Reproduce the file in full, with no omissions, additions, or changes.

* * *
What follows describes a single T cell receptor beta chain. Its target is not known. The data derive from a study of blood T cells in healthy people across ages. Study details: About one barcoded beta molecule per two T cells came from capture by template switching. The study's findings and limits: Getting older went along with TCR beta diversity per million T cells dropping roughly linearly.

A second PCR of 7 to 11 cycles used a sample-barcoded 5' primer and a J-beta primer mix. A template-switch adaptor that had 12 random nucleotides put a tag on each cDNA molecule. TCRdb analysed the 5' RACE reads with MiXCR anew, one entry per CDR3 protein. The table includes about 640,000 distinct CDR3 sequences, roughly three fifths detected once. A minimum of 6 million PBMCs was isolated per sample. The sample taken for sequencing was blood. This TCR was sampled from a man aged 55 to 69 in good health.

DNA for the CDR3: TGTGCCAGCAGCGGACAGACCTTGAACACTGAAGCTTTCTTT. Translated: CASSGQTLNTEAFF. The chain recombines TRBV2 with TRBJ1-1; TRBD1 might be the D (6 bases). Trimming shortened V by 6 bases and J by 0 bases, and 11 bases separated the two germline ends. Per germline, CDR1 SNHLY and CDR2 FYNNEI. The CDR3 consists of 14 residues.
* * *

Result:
What follows describes a single T cell receptor beta chain. Its target is not known. The data derive from a study of blood T cells in healthy people across ages. Study details: About one barcoded beta molecule per two T cells came from capture by template switching. The study's findings and limits: Getting older went along with TCR beta diversity per million T cells dropping roughly linearly.

A second PCR of 7 to 11 cycles used a sample-barcoded 5' primer and a J-beta primer mix. A template-switch adaptor that had 12 random nucleotides put a tag on each cDNA molecule. TCRdb analysed the 5' RACE reads with MiXCR anew, one entry per CDR3 protein. The table includes about 640,000 distinct CDR3 sequences, roughly three fifths detected once. A minimum of 6 million PBMCs was isolated per sample. The sample taken for sequencing was blood. This TCR was sampled from a man aged 55 to 69 in good health.

DNA for the CDR3: TGTGCCAGCAGCGGACAGACCTTGAACACTGAAGCTTTCTTT. Translated: CASSGQTLNTEAFF. The chain recombines TRBV2 with TRBJ1-1; TRBD1 might be the D (6 bases). Trimming shortened V by 6 bases and J by 0 bases, and 11 bases separated the two germline ends. Per germline, CDR1 SNHLY and CDR2 FYNNEI. The CDR3 consists of 14 residues.